Saturday, 8 September 2012

Gunga Din (1939)

Gunga Din
Now I know where they got the ideas for Indiana Jones  “Temple of Doom”!

This is where the Kali cult, the Thugee’s, the temple, the colonial master element, even the bridge sequence come from, not to speak of the beloved elephant.

Of course not everything is a rip off, but there can be no doubt that the scriptwriters of “Temple of Doom” saw Gunga Din at least once. Fortunately they did not decide to copy everything. Gunga Din is seriously flawed and at times I do not know whether to laugh or cry.

First of all, it is incredibly racist. I do not know if it is because it is an American film so it is easier to accept that the British are a bunch of colonial master race white supremacy loonies, but that is too simple. It is a lot deeper. We as viewers are supposed to accept that these Britons are in every way superior to the Indians and that it is totally all right to demean the Indians. At times I felt more sympathy for the Thugeee’s than the British, at least when they acted merely to shake off British rule. I shall not say that all this is so far from the colonial reality, but it certainly hurts the modern viewer to see the racial master and servant theme played out this blatantly.

Secondly we see a cast of mostly Americans giving it as English. Oh, man, we have come a long way since then. Not being a native English speaker I am at a natural disadvantage here, but it seems to me to be with much stiff overlap and so much upper crust that it looks more like a parody. In particular Douglas Fairbank Jr. as Sergeant Ballantine and Cary Grant as Sergeant Cutter looks somewhat out of their depth here. Lately I have seen quite a few movies with Cary Grant and this character is so different from any other thing I have seen him do. Odd.

Thirdly, the reasoning and logic behind the actions of the characters are often very strange, borderline stupid. Sometimes it is to show their superior courage as when doing battle with the Thuggees in Tantrapur or distracting the cult in the temple by walking in amongst them singing a jig. Other times it is just plain stupid as going only the two of them (Ballantine and MacChesney, Victor MacLaglen) to free Cutter and just walk straight into the temple with no plan whatsoever. The film would like to show how fantastic these British heroes are but to my mind end up exposing their stupidity and ignorance.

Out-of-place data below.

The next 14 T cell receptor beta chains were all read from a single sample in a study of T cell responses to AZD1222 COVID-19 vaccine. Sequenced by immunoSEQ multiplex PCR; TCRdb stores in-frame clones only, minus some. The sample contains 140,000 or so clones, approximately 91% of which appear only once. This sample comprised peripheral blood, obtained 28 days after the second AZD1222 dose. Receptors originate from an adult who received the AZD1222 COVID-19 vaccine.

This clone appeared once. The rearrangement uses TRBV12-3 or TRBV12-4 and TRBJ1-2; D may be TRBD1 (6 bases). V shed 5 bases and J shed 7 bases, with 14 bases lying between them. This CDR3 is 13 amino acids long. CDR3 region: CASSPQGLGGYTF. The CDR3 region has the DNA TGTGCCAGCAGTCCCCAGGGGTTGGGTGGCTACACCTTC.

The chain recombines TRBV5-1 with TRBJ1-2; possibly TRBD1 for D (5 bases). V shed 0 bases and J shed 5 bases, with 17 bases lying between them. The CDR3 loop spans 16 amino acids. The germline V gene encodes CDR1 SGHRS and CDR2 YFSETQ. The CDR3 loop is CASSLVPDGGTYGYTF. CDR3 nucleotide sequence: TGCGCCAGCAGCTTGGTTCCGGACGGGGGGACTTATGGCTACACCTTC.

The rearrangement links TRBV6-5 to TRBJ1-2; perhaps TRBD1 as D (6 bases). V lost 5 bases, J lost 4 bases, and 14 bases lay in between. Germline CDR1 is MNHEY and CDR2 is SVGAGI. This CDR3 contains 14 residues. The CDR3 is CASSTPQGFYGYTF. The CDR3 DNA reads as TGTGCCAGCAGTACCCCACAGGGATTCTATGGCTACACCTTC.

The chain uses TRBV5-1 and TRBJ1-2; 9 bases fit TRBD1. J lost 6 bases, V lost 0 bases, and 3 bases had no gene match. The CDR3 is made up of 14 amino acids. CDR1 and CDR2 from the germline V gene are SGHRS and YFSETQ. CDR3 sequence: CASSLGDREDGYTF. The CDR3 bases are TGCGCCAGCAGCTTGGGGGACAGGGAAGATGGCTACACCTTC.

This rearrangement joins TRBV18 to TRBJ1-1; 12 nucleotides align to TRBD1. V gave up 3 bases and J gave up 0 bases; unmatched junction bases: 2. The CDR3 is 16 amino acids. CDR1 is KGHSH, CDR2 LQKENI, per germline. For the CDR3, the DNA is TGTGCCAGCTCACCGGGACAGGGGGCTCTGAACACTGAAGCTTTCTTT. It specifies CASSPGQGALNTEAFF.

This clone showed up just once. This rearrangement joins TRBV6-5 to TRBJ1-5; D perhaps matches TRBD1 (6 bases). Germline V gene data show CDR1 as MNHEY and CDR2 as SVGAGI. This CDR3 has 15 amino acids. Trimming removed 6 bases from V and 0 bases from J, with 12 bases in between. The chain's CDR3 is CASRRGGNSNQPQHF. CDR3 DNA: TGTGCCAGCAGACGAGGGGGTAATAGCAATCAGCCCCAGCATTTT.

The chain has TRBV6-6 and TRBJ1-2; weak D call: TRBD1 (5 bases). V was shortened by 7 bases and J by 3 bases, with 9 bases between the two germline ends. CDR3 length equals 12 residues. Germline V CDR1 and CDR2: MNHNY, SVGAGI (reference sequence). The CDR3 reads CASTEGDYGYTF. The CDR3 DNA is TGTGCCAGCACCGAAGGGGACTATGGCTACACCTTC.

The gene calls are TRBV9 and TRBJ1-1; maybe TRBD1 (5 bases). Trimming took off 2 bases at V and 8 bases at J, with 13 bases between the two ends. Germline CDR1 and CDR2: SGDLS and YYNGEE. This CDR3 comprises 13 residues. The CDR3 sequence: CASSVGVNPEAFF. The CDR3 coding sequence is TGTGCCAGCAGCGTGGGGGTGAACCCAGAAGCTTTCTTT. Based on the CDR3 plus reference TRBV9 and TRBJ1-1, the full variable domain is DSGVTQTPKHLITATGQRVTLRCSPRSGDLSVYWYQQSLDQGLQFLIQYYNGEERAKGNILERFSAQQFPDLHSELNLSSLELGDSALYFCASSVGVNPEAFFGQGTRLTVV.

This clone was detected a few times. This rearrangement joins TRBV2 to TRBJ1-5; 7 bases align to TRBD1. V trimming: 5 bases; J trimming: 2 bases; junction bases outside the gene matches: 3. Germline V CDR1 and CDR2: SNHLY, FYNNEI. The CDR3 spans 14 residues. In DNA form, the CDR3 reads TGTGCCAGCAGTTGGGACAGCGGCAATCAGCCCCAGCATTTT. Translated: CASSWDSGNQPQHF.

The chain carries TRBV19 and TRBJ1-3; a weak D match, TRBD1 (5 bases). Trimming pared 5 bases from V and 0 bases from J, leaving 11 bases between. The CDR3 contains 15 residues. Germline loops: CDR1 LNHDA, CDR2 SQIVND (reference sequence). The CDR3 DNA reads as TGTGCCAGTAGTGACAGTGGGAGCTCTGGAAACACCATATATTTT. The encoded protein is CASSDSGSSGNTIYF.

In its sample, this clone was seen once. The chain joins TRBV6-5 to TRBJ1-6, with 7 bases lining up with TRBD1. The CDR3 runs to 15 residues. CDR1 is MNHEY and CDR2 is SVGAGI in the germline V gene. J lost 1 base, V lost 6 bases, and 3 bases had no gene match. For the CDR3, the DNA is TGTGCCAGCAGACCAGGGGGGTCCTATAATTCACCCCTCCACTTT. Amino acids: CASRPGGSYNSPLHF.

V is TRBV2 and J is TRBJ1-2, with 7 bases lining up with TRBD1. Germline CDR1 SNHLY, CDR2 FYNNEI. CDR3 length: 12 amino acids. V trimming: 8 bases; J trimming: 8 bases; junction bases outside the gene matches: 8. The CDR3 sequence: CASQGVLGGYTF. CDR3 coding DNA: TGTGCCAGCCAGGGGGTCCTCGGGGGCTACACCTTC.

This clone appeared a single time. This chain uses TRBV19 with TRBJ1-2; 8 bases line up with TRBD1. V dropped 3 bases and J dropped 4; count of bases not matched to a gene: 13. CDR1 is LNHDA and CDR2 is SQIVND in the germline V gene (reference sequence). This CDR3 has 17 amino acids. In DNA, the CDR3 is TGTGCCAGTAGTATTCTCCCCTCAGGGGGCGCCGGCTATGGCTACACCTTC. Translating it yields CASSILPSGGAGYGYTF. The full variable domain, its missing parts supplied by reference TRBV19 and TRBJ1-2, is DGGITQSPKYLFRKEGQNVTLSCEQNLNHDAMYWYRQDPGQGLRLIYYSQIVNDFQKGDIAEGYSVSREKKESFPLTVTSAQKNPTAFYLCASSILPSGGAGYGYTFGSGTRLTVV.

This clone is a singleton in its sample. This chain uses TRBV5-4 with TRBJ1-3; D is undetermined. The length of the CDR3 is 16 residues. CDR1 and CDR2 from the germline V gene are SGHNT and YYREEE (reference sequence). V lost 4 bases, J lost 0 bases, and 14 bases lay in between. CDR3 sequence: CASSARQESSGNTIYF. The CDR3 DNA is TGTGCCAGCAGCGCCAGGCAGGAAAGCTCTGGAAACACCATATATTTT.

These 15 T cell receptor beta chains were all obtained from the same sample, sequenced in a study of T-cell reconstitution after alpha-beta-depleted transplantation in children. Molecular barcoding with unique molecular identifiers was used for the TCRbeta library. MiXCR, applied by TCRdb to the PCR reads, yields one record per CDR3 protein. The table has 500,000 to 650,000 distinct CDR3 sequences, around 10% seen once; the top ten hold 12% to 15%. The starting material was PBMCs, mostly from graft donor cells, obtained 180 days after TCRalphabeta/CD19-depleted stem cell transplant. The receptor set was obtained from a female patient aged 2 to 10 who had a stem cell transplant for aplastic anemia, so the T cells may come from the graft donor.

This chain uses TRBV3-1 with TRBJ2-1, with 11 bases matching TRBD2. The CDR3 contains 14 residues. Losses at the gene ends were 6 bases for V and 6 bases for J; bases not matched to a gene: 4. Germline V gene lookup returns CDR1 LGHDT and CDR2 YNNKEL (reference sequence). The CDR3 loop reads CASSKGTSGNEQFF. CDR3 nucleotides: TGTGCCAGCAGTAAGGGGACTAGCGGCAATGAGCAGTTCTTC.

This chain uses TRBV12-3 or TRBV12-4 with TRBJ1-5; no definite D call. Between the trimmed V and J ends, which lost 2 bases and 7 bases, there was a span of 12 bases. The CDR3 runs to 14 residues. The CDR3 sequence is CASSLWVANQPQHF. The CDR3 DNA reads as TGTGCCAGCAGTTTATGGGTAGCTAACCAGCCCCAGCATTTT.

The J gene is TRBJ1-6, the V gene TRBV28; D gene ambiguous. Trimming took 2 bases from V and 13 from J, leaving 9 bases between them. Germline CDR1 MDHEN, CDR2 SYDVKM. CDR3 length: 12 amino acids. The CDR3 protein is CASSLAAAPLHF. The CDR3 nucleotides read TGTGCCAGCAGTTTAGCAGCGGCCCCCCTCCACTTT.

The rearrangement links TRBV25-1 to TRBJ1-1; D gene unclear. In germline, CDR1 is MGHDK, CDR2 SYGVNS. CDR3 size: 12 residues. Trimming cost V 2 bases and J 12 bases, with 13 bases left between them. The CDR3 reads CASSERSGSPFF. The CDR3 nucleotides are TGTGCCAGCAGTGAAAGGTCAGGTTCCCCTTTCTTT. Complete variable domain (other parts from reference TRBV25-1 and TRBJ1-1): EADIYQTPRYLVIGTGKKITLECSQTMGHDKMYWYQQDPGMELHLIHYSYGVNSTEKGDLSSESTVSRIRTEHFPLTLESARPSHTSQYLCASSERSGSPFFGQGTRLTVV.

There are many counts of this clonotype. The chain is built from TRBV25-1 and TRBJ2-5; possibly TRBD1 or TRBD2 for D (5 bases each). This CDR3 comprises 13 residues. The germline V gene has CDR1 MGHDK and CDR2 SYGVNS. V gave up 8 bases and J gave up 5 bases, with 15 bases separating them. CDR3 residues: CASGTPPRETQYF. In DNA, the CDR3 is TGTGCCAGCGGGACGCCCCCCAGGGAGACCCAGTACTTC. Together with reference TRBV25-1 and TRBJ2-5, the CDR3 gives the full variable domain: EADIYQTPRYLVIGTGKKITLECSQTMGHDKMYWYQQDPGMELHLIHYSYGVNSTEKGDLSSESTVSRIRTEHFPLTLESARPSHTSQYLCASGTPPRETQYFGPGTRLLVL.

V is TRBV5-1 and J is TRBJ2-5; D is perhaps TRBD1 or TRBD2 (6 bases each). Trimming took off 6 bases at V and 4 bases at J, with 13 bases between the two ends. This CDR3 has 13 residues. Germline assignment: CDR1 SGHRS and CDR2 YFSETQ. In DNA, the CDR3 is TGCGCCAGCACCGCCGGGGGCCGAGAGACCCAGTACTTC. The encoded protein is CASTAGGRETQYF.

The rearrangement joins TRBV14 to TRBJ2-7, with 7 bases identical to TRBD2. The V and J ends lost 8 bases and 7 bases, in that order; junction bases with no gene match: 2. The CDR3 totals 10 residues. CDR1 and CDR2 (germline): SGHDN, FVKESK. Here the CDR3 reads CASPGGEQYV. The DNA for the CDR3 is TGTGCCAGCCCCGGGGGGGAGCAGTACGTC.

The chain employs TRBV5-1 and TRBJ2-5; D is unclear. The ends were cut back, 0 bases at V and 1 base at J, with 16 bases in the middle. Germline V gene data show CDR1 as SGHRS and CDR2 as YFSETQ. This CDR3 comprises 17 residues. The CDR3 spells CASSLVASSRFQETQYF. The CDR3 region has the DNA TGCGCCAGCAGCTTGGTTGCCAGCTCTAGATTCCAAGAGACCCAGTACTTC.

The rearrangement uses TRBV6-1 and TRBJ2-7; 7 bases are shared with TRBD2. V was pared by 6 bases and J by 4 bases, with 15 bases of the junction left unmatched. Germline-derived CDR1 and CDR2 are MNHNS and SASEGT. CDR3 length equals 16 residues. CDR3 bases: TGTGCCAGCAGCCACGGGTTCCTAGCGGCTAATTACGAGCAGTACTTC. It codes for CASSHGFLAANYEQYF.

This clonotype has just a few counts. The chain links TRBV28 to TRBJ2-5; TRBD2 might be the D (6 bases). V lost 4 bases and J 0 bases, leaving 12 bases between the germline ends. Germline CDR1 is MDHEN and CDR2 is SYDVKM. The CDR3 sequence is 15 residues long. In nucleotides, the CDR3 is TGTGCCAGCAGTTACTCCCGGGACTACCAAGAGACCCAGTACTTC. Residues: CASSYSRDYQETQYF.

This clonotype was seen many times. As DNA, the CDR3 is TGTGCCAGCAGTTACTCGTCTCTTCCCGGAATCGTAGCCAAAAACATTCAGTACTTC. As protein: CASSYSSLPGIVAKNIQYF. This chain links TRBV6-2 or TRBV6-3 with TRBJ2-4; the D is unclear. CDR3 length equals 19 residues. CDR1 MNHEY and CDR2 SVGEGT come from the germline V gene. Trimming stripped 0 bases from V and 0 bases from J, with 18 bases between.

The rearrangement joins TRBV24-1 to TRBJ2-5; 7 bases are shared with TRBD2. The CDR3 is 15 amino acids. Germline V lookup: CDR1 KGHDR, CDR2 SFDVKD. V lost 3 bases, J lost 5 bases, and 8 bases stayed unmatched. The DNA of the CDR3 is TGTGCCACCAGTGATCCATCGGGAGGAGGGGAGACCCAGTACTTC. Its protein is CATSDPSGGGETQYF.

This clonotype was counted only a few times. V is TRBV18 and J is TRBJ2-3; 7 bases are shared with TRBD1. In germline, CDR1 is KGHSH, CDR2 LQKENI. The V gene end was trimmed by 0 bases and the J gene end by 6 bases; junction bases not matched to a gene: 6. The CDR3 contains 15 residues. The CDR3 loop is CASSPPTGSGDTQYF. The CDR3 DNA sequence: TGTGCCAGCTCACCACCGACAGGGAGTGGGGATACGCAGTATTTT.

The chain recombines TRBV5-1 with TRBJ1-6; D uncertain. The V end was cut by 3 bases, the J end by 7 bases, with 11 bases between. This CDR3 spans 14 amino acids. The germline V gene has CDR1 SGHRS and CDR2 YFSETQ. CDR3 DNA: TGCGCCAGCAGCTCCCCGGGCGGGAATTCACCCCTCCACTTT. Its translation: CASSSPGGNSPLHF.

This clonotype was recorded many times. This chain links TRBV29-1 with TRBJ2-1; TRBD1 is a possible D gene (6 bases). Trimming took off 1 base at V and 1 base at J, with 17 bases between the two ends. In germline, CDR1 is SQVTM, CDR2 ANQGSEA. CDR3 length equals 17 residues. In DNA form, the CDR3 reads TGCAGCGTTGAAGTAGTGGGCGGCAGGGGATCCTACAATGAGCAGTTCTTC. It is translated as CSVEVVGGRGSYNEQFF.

Now you might think that I find Gunga Din a totally hopeless film. Not so at all. It is actually all I love in a movie: An adventurous storyline, charming characters, quick dialogue and humor. Which is exactly why the above flaws bother me so much.

We are in India in colonial times and a rough estimate would place it at the turn of the century (based on the technology used). Our three super heroes are sergeants in the imperial British army, an army mostly made up of Indian cannon fodder and British officers (and sergeants). Oh, and a bunch of bagpiping Scots. Cutter, the funny guy, Ballantine, the romantic and MacChesney, the querulous guy, are sent out to Tantrapur with some cannon fodder to investigate a loss of telegraph connection. When they get there the town is empty except for an army of Thuggee bandits and soon they are engaged in a bitter struggle. The Imperial army of course prevails through glorious effort from our English heroes. Douglas Fairbanks would be proud of his son, this is right down his lane.

Back in the barracks we have two subplots playing out. The first is about an Indian bhisti, a low caste water bearer, who dreams of being a proper English soldier, but since he is considered less than dirt he has no chance in a million years to become a real soldier. Obviously the Imperial army has readily adopted the caste system as a low caste can only dream of being upgraded to cannon fodder. Yet Cutter feel sympathy for him and start treating him as a soldier and Gunga Din is so proud.

The second subplot is that Ballantine is about to be discharged from the army and get married. A terrible fate, and borderline treason according to Cutter and MacChesney, who plot to keep him in the army and set him up against his fiancé. Which is more important: Your brothers in arms or your coming wife? Both seem to think that that allegiance is mutually exclusive.